Donato Ndongo-Bidyogo| 2016 was the “Year of Africa” in Germany. A series of events and exhibitions were organized to document the expansion of the Second Reich in Africa and the Pacific in its attemp t to find a place among the colonial powers. They unearthed “historical facts that had been ignored for far too long,” according to Ulrike Kretzschmar, director of the German Historical Museum in Berlin. A memorial to infamy that inspired the G20 Compact with Africa, an initiative launched in 2017 during Angela Merkel’s presidency of the G20 and aimed at consolidating the de velopment of the continent, “key to facing global challenges.”
Private investment was encouraged as a complement to official cooperation, but only one in a thousand German companies operating abroad does so south of the Sahara with a combined annual turnover of about €2 billion in 2018. Pressing realities have spurred this sudden interest in Africa of the German Chancellor, who had not set foot in Africa between 2012 and 2015 and who has visited ten countries since 2016. Immigration and the daily flow of refugees are increasing, and so are the comings and goings of ministerial delegations. Criticized in her homeland, the Chancellor is welcomed in Africa because of her generous asylum policy, the financial contributions that accompany her containment strategy and her well-known pressure on her EU counterparts to change their perceptions of the region.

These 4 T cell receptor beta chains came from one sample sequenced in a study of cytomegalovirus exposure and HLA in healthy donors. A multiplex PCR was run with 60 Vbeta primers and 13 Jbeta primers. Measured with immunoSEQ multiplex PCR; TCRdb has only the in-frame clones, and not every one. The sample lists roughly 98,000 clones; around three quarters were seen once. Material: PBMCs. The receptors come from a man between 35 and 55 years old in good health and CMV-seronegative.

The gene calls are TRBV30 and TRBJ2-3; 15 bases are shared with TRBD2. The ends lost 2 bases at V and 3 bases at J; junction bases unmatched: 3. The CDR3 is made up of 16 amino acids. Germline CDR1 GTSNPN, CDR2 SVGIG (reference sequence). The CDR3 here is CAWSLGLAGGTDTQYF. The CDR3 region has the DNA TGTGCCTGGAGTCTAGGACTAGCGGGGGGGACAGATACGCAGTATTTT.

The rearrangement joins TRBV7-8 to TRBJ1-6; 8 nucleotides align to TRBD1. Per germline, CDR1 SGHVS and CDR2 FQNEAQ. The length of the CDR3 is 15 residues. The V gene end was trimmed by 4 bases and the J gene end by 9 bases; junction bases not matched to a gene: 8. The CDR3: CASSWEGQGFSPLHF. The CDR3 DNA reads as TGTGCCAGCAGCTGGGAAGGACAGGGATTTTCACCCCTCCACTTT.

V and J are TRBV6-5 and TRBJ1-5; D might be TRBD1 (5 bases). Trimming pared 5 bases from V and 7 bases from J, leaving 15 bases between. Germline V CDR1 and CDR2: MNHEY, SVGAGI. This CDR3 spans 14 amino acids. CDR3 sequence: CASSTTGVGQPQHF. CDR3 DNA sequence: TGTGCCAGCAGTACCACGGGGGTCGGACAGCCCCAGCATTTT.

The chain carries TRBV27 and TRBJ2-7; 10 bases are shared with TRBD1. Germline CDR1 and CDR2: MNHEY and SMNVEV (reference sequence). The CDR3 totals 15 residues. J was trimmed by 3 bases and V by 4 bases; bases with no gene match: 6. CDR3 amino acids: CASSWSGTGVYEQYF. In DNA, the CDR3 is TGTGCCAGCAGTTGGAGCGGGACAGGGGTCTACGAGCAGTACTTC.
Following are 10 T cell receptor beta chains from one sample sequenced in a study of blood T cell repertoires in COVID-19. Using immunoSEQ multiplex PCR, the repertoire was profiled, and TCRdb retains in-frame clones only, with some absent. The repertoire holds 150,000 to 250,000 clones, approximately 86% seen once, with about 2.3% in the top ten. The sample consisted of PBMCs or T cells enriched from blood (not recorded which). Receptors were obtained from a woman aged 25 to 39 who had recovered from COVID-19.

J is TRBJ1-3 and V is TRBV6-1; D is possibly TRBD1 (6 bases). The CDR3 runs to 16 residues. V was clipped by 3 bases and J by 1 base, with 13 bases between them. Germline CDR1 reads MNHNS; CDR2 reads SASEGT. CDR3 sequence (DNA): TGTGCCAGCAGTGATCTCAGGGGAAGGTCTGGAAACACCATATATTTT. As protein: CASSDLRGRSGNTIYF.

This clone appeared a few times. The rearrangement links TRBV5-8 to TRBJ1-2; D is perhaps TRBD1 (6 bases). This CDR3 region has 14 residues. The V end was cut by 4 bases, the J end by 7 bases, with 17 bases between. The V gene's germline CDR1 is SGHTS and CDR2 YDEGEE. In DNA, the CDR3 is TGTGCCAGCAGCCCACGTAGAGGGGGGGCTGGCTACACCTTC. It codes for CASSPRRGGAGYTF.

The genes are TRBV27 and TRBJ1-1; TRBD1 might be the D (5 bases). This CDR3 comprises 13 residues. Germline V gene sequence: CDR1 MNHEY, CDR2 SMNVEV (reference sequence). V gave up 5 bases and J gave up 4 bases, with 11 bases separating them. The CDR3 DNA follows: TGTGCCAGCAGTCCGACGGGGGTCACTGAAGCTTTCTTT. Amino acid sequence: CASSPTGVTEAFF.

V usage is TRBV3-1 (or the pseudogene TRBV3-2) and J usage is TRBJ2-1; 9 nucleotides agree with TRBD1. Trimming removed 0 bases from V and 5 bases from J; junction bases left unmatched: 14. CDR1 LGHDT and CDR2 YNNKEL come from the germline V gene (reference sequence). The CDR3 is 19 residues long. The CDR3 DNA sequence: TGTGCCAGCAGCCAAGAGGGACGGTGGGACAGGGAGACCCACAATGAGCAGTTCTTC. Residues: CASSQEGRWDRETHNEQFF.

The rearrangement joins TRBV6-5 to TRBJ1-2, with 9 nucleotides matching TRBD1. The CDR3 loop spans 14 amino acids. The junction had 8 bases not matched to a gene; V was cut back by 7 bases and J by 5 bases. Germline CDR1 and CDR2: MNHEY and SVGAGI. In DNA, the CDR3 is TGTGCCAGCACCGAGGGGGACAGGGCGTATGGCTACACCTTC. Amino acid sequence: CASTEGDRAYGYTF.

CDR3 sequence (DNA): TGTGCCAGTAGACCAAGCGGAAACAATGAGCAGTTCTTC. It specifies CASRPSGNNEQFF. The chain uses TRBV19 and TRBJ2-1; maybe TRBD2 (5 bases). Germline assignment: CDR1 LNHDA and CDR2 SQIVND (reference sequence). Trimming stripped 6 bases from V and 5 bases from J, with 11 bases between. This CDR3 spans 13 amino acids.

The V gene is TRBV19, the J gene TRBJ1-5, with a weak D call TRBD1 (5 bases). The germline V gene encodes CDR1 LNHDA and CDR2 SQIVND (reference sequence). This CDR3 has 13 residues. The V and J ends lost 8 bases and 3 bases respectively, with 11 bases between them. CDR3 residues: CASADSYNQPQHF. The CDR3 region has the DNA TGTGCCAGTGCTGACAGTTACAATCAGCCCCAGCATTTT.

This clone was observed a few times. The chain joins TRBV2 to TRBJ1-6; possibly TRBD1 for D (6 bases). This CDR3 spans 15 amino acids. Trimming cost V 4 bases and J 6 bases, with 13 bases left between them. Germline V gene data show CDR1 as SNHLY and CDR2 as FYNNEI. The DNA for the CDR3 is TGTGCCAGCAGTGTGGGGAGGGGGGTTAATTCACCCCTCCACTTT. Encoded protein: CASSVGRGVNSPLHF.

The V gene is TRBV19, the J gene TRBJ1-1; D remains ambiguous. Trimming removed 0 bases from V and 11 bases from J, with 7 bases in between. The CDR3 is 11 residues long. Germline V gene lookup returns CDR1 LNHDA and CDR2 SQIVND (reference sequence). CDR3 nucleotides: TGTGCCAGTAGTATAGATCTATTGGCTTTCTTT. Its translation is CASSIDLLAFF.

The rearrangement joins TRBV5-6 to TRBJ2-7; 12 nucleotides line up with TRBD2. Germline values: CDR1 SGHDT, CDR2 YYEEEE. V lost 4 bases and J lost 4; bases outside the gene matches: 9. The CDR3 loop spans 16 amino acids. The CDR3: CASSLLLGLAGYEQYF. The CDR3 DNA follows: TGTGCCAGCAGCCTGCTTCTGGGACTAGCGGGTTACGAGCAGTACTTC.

But her efforts have triggered some unexpected conflicts: Representatives of the Herero and Nama people of Namibia sued Germany in 2017 over the first genocide in the 20th century. When the Herero and Nama people rebelled against German colonial rule in 1904, a campaign of racial extermination was launched. By 1908, up to 80 percent of the Herero population had died – about 80,000 people. Some 10,000 Nama were also killed, practically half of the people’s population.
Tanzania also wants reparations from Germany for the atrocities carried out between 1905 and 1907. “Other countries have been compensated for war crimes. Why not us?, said MP Cosato Chumi. Berlin acknowledges the genocide but it doesn’t want to pay reparations and it is trying to agree some formal apology with Windhoek (Namibia). Ruprecht Polenz, the German negotiator says genocide does not imply reparations, only political and moral redress. In Dodoma (Tanzania), the German Foreign Minister Heiko Maas proposed “forms of mutual support” other than “compensation.” Given the concern of other former empires and the necessary paradigm shift in Euro-African relations, Merkel is in two minds about opening this Pandora’s box.